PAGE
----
The "you" is the heckler when she says "you can take the mic." But the "you" in "You all decide" and "You have one choice" is probably the whole audience. "You all" is a way to indicate the larger group, and she says that after the crowd, we're told, applauds loudly. She doesn't order the throng to throttle the heckler, but she's essentially saying you need to shut this woman up, because obviously, no one there wants Michelle Obama to walk out.
10 days earlier, Barack Obama was famously interrupted, also by a female heckler. He was talking about his military policies, and she was anti-war. Obama — amazing many people — went off script, engaged with her criticism, and even said she — or at least her "voice" — was "worth paying attention to"
Obama departed from his prepared script by responding: "Look at the current situation, where we are force-feeding detainees who are being held on a hunger strike. I'm willing to cut the young lady who interrupted me some slack because it's worth being passionate about. Is this who we are? Is that something our founders foresaw? Is that the America we want to leave our children? Our sense of justice is stronger than that."...Obama had his reasons for engaging with his protester. In fact, it could have been planned political theater. It might have made him look good, though it's also easy to mock him for it (or, more aptly, to mock the entire speech for going this way and that, evasively). There's no way the heckler made Michelle Obama look good, especially in contrast to her husband's recent performance. It's all too easy to portray her as arrogant and unconcerned about the interests of everyone who came to the event.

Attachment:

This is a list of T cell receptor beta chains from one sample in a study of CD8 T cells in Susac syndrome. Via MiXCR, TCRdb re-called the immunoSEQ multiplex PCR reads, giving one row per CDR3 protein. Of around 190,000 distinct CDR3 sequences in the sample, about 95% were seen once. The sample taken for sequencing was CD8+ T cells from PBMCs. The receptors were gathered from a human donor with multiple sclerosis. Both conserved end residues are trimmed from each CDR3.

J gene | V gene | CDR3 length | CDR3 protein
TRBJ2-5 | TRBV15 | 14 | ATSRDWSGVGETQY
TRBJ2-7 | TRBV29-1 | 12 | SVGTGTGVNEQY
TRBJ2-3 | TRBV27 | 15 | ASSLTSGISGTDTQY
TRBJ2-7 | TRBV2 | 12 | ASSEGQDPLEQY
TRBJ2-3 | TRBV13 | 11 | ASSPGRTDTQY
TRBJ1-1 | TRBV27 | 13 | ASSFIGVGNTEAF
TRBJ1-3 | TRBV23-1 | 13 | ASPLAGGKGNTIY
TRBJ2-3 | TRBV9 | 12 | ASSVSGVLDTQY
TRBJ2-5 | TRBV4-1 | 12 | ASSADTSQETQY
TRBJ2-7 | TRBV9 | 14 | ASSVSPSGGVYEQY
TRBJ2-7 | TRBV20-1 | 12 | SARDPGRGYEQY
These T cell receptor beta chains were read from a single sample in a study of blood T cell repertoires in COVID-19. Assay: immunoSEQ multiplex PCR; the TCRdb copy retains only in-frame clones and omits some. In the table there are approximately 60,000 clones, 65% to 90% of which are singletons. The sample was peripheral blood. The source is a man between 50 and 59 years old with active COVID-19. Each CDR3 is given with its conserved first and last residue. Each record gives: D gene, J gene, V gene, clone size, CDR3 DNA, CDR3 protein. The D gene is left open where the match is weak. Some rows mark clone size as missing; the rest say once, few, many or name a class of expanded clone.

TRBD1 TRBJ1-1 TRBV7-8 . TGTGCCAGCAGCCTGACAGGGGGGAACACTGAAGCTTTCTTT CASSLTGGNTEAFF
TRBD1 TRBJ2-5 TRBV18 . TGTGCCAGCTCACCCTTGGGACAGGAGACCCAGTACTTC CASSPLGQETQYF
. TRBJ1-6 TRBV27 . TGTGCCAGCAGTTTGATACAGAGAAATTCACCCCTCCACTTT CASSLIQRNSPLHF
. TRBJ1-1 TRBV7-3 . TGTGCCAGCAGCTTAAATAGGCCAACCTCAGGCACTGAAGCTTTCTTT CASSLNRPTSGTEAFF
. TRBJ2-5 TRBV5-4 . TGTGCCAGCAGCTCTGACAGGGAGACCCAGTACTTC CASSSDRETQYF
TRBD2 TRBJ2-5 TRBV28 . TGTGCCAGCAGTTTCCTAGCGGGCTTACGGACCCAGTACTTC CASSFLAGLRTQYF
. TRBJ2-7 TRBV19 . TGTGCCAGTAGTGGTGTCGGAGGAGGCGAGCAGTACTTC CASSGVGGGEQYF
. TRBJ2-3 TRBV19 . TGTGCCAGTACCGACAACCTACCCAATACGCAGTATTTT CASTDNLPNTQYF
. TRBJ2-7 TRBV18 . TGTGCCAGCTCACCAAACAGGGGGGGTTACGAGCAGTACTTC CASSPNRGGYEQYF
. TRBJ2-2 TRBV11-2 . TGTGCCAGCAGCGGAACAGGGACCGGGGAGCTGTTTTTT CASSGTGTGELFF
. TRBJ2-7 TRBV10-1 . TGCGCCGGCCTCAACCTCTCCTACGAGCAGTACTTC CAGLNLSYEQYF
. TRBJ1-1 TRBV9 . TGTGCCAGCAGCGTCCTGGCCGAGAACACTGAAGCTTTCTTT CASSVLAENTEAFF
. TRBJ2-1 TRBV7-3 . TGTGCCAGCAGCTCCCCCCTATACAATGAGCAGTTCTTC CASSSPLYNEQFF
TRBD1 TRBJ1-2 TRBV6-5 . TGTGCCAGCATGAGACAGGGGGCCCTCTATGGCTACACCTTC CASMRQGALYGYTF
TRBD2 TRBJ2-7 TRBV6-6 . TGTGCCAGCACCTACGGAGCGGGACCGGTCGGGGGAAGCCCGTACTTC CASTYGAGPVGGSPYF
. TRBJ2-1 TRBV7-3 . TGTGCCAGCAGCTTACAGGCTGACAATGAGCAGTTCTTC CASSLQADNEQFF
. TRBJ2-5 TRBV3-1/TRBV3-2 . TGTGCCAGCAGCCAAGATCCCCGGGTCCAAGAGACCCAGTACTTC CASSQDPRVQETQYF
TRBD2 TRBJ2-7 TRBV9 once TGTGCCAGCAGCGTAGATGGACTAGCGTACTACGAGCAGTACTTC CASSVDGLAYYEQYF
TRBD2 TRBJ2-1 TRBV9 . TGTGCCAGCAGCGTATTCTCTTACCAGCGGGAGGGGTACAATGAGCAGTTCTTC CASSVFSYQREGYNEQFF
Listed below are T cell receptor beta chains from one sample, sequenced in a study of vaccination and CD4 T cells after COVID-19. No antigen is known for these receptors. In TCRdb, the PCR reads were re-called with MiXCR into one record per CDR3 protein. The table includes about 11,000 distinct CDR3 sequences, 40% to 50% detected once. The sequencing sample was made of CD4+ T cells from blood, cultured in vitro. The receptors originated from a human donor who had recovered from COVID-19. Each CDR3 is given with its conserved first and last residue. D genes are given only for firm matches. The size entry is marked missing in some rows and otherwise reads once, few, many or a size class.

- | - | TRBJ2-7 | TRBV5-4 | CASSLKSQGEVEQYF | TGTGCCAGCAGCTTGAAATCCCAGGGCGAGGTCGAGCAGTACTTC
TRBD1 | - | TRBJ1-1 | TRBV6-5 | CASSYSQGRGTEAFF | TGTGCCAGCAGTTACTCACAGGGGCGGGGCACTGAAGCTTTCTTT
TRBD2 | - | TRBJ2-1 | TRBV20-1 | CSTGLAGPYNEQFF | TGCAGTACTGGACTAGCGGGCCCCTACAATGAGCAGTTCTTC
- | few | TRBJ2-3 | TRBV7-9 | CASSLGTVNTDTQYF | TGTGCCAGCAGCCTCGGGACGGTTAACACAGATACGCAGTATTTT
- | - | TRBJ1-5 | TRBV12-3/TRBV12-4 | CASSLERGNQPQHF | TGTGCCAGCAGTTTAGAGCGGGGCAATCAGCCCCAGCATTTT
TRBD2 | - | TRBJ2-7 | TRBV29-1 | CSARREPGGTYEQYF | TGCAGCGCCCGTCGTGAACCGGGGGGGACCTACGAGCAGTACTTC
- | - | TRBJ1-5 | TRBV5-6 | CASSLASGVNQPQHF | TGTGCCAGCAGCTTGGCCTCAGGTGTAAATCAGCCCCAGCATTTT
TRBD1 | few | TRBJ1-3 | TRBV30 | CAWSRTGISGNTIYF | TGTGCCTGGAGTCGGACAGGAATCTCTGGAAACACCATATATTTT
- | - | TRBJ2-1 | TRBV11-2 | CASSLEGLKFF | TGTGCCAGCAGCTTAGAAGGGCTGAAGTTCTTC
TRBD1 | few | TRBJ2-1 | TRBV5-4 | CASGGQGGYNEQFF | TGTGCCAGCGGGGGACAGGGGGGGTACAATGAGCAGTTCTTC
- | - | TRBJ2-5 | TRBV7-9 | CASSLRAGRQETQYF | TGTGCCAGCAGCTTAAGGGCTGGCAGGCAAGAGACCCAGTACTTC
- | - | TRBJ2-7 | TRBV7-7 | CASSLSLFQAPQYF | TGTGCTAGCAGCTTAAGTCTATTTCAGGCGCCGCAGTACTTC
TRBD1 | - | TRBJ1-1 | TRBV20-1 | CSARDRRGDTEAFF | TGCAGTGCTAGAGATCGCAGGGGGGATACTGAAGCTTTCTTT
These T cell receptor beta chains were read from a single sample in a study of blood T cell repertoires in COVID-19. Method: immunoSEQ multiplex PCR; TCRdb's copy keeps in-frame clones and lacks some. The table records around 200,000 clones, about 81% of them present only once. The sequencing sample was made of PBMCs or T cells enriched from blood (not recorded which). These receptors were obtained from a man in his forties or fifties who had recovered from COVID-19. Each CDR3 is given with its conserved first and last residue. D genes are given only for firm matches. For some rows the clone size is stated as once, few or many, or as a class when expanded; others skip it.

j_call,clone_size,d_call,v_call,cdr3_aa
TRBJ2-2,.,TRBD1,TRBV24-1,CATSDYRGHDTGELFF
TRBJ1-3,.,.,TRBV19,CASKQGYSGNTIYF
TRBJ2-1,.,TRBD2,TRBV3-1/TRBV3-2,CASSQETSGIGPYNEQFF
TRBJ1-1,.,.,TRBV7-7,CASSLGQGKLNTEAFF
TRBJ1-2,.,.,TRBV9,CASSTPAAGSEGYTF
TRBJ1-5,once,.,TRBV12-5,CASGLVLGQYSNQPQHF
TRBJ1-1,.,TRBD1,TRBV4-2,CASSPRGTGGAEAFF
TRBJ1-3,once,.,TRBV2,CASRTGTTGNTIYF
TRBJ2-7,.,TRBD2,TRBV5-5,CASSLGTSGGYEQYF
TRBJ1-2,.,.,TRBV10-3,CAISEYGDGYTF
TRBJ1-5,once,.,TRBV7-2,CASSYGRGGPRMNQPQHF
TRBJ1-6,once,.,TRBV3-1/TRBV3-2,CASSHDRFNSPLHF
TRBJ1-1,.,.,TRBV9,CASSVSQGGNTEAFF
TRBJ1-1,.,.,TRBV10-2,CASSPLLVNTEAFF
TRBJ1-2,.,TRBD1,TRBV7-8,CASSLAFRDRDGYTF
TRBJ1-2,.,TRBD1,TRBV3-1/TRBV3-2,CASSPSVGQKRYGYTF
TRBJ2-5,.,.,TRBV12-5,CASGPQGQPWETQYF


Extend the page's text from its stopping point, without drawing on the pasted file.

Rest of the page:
After she was led out of the auditorium, Obama was applauded when he said: "The voice of that woman is worth paying attention to.... Obviously, I do not agree with much of what she said, and obviously she wasn't listening to me in much of what I said. But these are tough issues, and the suggestion that we can gloss over them is wrong."
But let's be a little sympathetic. She began with self-deprecation: "One of the things I don’t do well is this." And I hear in that a reference to Barack: He does do these things well. You just saw him make vivid political theater out of engaging with a woman who yelled at him. I can't do that. I can't risk that.
Even the statements she did make are getting critiqued! She attends these events, gives a dramatic reading of the lines in a competent, actorly fashion, and that's her public role. She can't ad lib policy on the topic of some random person's choice. (In this case, it was some executive order about federal contractors discriminating against gay people.) She only wanted to say: The planners of this event are responsible for keeping perfect decorum, and my appearance is conditional on their meeting this responsibility. They've already failed me, and they need to step up and get it right immediately.
On the spot, she found a way to say that in simple language that did not involve smacking down the heckler or ordering any minions around. She used the language of choice when addressing others and spoke of her own choice as if she were a simple and powerless person who could either continue to speak or stop.
Considering the alternatives, she did pretty well.